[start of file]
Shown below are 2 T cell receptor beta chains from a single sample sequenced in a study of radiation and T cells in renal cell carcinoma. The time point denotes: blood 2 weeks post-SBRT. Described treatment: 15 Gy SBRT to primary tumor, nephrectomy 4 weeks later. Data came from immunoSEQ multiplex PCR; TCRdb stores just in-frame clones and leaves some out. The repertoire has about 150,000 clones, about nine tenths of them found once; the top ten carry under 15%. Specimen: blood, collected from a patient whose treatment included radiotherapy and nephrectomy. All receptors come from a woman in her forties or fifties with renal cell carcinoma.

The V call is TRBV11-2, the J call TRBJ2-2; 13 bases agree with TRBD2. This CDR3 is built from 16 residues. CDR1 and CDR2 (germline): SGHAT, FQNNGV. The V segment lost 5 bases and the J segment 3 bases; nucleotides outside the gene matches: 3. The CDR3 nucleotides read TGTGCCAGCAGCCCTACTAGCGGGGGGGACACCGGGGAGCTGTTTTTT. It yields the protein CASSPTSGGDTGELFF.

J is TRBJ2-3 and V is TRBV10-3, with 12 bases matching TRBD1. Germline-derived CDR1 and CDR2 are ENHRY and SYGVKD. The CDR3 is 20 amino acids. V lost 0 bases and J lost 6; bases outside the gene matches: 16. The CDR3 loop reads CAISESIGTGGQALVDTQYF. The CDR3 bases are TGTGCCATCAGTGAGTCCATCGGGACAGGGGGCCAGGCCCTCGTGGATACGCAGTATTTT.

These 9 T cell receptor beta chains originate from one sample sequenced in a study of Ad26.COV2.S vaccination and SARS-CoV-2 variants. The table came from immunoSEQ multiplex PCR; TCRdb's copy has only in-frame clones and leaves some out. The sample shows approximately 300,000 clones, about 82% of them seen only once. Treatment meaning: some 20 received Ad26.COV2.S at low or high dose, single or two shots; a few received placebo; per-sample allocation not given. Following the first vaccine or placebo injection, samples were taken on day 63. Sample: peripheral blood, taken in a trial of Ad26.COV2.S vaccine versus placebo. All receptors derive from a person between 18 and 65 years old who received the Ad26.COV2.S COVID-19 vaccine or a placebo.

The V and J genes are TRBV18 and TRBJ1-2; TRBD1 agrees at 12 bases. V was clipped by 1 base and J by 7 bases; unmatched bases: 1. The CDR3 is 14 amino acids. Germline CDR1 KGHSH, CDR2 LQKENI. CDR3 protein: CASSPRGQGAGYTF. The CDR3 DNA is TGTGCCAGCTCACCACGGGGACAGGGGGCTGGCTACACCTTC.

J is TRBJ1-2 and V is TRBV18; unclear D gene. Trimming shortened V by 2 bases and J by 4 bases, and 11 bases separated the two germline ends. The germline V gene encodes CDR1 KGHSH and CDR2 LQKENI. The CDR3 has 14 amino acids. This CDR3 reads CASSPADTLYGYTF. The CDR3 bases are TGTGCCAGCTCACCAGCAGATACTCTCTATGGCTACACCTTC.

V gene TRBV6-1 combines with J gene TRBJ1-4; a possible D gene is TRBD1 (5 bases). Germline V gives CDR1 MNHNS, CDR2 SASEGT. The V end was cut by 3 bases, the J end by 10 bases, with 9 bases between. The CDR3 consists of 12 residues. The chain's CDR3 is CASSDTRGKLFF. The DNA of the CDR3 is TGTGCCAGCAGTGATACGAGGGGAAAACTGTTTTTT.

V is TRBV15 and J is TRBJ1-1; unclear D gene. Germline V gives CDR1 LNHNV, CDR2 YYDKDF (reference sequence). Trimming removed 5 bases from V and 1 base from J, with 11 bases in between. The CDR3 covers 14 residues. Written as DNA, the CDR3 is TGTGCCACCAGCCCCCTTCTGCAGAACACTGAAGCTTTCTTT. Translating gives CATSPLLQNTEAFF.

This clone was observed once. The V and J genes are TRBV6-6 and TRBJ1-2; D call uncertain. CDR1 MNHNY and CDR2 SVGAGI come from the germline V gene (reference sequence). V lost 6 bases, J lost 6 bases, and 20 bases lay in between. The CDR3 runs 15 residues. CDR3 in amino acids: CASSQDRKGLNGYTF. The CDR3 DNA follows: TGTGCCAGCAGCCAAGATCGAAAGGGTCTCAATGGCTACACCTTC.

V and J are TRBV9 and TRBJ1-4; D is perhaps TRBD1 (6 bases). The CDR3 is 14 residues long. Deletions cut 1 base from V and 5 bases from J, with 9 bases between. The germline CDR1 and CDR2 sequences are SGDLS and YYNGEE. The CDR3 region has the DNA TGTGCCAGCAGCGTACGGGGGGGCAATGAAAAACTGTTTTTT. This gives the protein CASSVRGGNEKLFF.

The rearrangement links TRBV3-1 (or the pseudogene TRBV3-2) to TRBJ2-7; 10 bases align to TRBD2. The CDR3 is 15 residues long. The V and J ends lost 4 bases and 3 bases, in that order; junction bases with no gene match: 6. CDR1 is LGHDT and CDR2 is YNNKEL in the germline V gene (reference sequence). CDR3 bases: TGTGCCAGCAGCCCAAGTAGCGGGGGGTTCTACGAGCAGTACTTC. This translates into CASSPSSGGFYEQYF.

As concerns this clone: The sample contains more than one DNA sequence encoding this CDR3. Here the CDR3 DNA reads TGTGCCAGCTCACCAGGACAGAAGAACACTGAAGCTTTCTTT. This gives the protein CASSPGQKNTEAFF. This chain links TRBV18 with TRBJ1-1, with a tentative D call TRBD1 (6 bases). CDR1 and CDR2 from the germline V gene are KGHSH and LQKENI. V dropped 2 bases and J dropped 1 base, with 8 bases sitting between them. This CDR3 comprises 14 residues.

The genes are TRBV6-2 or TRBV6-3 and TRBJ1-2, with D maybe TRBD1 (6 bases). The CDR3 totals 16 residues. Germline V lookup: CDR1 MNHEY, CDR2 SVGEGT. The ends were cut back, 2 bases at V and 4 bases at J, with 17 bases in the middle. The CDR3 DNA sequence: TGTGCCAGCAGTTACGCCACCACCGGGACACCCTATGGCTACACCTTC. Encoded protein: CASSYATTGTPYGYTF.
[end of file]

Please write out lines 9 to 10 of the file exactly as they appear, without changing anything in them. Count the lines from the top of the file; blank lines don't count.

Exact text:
This clone was observed once. The V and J genes are TRBV6-6 and TRBJ1-2; D call uncertain. CDR1 MNHNY and CDR2 SVGAGI come from the germline V gene (reference sequence). V lost 6 bases, J lost 6 bases, and 20 bases lay in between. The CDR3 runs 15 residues. CDR3 in amino acids: CASSQDRKGLNGYTF. The CDR3 DNA follows: TGTGCCAGCAGCCAAGATCGAAAGGGTCTCAATGGCTACACCTTC.

V and J are TRBV9 and TRBJ1-4; D is perhaps TRBD1 (6 bases). The CDR3 is 14 residues long. Deletions cut 1 base from V and 5 bases from J, with 9 bases between. The germline CDR1 and CDR2 sequences are SGDLS and YYNGEE. The CDR3 region has the DNA TGTGCCAGCAGCGTACGGGGGGGCAATGAAAAACTGTTTTTT. This gives the protein CASSVRGGNEKLFF.